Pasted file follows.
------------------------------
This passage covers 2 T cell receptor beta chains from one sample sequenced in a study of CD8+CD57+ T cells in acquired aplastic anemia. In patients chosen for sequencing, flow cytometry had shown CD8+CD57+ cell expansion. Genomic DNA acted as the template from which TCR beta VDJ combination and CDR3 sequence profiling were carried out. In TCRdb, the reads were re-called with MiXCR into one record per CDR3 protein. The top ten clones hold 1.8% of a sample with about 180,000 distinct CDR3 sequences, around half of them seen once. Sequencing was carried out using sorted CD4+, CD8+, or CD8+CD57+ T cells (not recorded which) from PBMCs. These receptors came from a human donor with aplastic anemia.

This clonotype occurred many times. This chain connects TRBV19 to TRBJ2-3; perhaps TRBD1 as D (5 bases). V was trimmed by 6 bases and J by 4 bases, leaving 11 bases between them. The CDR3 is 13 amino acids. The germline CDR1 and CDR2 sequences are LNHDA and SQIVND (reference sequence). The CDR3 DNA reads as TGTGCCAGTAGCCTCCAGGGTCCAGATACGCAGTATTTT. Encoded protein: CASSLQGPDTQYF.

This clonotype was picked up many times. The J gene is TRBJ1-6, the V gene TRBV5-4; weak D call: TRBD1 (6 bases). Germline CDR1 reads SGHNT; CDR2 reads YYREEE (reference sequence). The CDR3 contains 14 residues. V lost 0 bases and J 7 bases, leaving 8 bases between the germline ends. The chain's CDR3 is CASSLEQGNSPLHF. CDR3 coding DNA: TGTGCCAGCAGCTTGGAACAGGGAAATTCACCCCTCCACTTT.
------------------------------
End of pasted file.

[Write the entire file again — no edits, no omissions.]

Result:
This passage covers 2 T cell receptor beta chains from one sample sequenced in a study of CD8+CD57+ T cells in acquired aplastic anemia. In patients chosen for sequencing, flow cytometry had shown CD8+CD57+ cell expansion. Genomic DNA acted as the template from which TCR beta VDJ combination and CDR3 sequence profiling were carried out. In TCRdb, the reads were re-called with MiXCR into one record per CDR3 protein. The top ten clones hold 1.8% of a sample with about 180,000 distinct CDR3 sequences, around half of them seen once. Sequencing was carried out using sorted CD4+, CD8+, or CD8+CD57+ T cells (not recorded which) from PBMCs. These receptors came from a human donor with aplastic anemia.

This clonotype occurred many times. This chain connects TRBV19 to TRBJ2-3; perhaps TRBD1 as D (5 bases). V was trimmed by 6 bases and J by 4 bases, leaving 11 bases between them. The CDR3 is 13 amino acids. The germline CDR1 and CDR2 sequences are LNHDA and SQIVND (reference sequence). The CDR3 DNA reads as TGTGCCAGTAGCCTCCAGGGTCCAGATACGCAGTATTTT. Encoded protein: CASSLQGPDTQYF.

This clonotype was picked up many times. The J gene is TRBJ1-6, the V gene TRBV5-4; weak D call: TRBD1 (6 bases). Germline CDR1 reads SGHNT; CDR2 reads YYREEE (reference sequence). The CDR3 contains 14 residues. V lost 0 bases and J 7 bases, leaving 8 bases between the germline ends. The chain's CDR3 is CASSLEQGNSPLHF. CDR3 coding DNA: TGTGCCAGCAGCTTGGAACAGGGAAATTCACCCCTCCACTTT.